Finally, and perhaps most importantly, even if monopsony power did exist in certain markets, it would differ in degree by location and industry. The level at which the minimum wage was set would therefore matter a great deal, lending itself to favoring policy at the very local level. It would be incredibly convenient if a $15 federal minimum wage could perfectly correct for the monopsony power of businesses in all sectors and locations. A crude application of a $15 minimum wage across all states and regions would instead likely raise the level of the minimum wage beyond the level associated with competitive markets in many areas and industries. Again, this would lead to the usual reduction in worker demand in lots of places.

6. Wow, that all seems very theoretical. If monopsony can’t explain why some companies do not reduce hours or jobs in the face of a minimum wage hike, then what does?

Well, in reality, every company affected by a minimum wage hike will react to it differently depending on their specific situation. But in the absence of some costless productivity free lunch, businesses will have to find some other “channel of adjustment” if they don’t cut jobs or hours, many of which might still be damaging for workers.

What might these entail? One possibility, as mentioned, is that some companies will pass some or all of the cost of the higher wage onto consumers in the form of higher prices. Previous research from Jonathan Wadsworth in the UK has found that prices of “take-away foods, canteen meals, hotel services and domestic services” increased significantly more quickly in the four years after the country’s minimum wage increase than prices in non-minimum wage sectors. A recent study by two Princeton economists examining how McDonald’s reacted to minimum wage hikes found evidence “consistent with near-full price pass through of minimum wages in McDonald’s restaurants.” This chimes with research by Sylvia Allegretto and Michael Reich on a wage hike in San Jose, California, which estimated that almost all of the cost of a minimum wage hike there was passed on by restaurants to consumers.

Not every business or industry will react this way, of course. University of Washington research into the impact of the Seattle minimum wage hikes found no such uplift in food prices from supermarkets and that child-care centers adjusted both demand for labor and fees. But when assessing the net impact of a minimum wage increase, one must also consider that consumers might face higher prices, and that poorer consumers will be impacted by price increases disproportionately in some sectors. Jacking up the price of takeaway food, hospitality services, and others clearly means that a minimum wage increase is not an unalloyed good for low-income households.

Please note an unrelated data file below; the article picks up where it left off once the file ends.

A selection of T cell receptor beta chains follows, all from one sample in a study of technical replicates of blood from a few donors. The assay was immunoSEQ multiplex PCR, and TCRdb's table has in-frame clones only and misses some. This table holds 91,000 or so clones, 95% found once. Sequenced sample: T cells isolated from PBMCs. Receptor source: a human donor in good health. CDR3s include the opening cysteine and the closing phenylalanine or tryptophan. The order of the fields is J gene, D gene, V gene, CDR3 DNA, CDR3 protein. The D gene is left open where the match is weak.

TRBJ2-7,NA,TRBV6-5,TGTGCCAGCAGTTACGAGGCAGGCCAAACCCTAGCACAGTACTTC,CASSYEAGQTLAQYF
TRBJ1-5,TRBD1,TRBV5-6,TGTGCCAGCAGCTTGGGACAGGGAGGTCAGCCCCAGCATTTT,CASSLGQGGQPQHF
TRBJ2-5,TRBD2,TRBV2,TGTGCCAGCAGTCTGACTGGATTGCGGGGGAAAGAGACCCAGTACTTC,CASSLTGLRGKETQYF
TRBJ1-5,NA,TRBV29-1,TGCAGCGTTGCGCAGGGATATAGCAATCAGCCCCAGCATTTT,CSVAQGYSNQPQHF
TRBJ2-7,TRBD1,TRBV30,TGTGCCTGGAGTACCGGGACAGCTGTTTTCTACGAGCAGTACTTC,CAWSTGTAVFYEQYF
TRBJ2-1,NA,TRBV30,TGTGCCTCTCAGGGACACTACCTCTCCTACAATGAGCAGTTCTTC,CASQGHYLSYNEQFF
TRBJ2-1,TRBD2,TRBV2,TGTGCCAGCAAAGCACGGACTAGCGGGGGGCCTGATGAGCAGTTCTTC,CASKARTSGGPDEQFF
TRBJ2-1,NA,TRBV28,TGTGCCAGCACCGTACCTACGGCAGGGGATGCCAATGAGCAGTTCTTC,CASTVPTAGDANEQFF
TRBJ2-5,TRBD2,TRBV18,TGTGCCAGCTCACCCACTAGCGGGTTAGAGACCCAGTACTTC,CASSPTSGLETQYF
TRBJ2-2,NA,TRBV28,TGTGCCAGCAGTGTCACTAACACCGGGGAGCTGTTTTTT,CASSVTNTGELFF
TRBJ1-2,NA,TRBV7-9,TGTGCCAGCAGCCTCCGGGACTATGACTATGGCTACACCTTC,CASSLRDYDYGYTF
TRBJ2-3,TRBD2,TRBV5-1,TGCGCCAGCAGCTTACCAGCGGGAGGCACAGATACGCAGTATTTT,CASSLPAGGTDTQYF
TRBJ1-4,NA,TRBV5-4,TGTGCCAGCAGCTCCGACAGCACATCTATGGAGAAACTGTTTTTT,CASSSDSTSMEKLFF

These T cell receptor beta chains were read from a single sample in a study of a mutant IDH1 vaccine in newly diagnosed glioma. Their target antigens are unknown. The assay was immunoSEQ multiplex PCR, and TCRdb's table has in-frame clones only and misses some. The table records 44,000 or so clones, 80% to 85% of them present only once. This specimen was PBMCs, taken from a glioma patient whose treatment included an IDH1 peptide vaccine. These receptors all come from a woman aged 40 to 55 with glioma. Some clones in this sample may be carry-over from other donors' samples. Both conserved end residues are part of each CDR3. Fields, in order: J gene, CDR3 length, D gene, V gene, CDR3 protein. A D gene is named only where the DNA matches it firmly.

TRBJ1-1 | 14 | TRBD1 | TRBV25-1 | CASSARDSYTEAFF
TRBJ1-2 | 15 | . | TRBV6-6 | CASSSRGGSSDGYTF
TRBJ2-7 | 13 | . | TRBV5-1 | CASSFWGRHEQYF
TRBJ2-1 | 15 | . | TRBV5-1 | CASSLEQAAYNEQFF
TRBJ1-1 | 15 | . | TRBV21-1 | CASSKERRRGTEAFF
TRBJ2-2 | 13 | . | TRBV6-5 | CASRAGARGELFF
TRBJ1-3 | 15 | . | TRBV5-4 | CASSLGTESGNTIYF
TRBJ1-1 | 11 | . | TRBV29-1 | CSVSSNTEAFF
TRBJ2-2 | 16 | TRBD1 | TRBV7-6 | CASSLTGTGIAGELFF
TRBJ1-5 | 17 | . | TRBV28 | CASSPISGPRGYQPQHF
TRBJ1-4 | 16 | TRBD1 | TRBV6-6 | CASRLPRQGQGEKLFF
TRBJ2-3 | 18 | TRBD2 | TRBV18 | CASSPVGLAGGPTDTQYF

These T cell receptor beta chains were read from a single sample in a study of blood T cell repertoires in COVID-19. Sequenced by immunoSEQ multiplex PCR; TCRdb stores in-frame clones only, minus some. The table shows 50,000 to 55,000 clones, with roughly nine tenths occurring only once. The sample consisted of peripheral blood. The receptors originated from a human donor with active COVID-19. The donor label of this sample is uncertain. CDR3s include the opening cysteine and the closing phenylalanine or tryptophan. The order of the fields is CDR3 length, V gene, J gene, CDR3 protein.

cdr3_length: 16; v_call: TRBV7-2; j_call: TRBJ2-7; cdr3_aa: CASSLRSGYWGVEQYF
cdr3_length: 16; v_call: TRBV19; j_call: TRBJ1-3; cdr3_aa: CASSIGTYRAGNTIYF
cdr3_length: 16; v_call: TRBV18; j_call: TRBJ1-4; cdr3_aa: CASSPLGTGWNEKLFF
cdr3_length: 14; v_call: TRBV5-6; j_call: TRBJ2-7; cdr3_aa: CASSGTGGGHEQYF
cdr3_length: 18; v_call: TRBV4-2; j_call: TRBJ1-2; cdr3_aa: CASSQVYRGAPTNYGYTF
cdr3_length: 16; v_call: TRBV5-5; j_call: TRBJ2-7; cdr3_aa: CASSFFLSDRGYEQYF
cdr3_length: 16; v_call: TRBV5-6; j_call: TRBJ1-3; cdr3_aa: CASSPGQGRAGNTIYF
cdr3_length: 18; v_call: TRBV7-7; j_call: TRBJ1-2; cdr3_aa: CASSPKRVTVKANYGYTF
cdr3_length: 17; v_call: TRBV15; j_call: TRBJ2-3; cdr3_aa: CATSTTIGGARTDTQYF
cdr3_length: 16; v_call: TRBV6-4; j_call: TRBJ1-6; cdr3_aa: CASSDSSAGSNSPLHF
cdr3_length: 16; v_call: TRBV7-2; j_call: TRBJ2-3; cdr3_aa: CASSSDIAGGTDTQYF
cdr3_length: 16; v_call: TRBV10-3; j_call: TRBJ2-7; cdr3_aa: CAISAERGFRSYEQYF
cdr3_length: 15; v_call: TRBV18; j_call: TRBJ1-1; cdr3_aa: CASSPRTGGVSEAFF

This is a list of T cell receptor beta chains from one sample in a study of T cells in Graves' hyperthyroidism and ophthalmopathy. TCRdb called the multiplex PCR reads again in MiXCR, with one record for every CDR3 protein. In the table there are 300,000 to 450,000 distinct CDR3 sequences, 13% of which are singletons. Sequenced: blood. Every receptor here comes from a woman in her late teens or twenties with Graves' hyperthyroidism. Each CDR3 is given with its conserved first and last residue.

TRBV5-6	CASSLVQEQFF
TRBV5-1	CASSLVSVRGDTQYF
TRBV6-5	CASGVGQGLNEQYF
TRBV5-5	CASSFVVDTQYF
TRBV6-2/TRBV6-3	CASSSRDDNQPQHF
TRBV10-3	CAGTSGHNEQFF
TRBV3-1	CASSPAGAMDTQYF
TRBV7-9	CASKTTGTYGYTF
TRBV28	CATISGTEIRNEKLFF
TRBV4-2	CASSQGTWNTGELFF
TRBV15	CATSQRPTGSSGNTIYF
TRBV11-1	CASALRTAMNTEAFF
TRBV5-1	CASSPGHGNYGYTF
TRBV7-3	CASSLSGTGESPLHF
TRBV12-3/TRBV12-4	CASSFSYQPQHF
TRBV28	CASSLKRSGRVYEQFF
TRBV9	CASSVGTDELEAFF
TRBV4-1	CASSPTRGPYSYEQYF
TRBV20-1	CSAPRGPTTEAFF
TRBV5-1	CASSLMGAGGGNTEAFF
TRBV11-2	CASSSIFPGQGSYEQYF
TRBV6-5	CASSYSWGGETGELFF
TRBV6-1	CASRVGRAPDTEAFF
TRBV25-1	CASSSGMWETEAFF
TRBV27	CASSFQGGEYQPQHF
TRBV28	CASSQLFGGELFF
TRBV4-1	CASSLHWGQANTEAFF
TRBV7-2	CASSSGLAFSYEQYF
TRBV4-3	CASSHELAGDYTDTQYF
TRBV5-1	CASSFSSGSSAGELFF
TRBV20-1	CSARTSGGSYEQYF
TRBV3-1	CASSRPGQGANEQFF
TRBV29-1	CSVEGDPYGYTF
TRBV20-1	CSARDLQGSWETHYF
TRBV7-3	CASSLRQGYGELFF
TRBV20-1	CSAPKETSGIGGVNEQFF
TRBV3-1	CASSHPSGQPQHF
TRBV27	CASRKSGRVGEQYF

We know that poorer households, for example, spend a far larger proportion of their budgets on food. And we also know that many of those who do benefit from the federal minimum wage hike will not be poor: those earning the federal minimum wage are much more likely to be under-25 and part-time workers than the rest of the working labor force, for example. So, considering who bears the higher prices and who benefits from the wage increase, minimum wage hikes are likely to be less progressive than we might expect.

Some companies may decide, of course, that, at least in the very short-term, it is best to try to tough it out by bearing the higher labor costs on their bottom line. But that’s not economically costless at the societal level either. Weaker profits will increase the likelihood of firm deaths, risking jobs if companies die. A study of Yelp data, for example, found that minimum wage increases in San Francisco predict increases in exit among restaurants that are lower rated. What’s more, lower profit rates in certain sectors will discourage business start-ups and entry into them, reducing future job opportunities, or else consumer welfare. Again, there is no free lunch.

Given businesses are not charities, it is more likely that businesses will adjust in other ways, such that the pay uplift for workers is offset by other changes to their compensation or work conditions. Non-wage aspects of jobs, as Clemens outlines, such as the convenience of schedules, security of work hours, health insurance quality, retirement benefits, payments-in-kind, and workplace conditions, are important determinants of how much workers value jobs. There are theoretically a whole host of margins that businesses could toy with to recoup some of the increased labor costs.

The economic literature on these adjustments is less advanced. But some initial studies highlight its potential importance. Analyses of more recent minimum wage changes tend to find negative effects of minimum wage hikes in terms of the generosity of employer-funded health insurance, for example. Evidence from the UK suggests successive minimum wage hikes have seen companies in labor-intensive industries putting affected workers onto contracts that do not guarantee hours so that companies can better control their labor costs. There have been examples around the world of fast-food outlets stripping staff of free food benefits after major minimum wage hikes too, one of a number of other ways businesses might change non-cash compensation.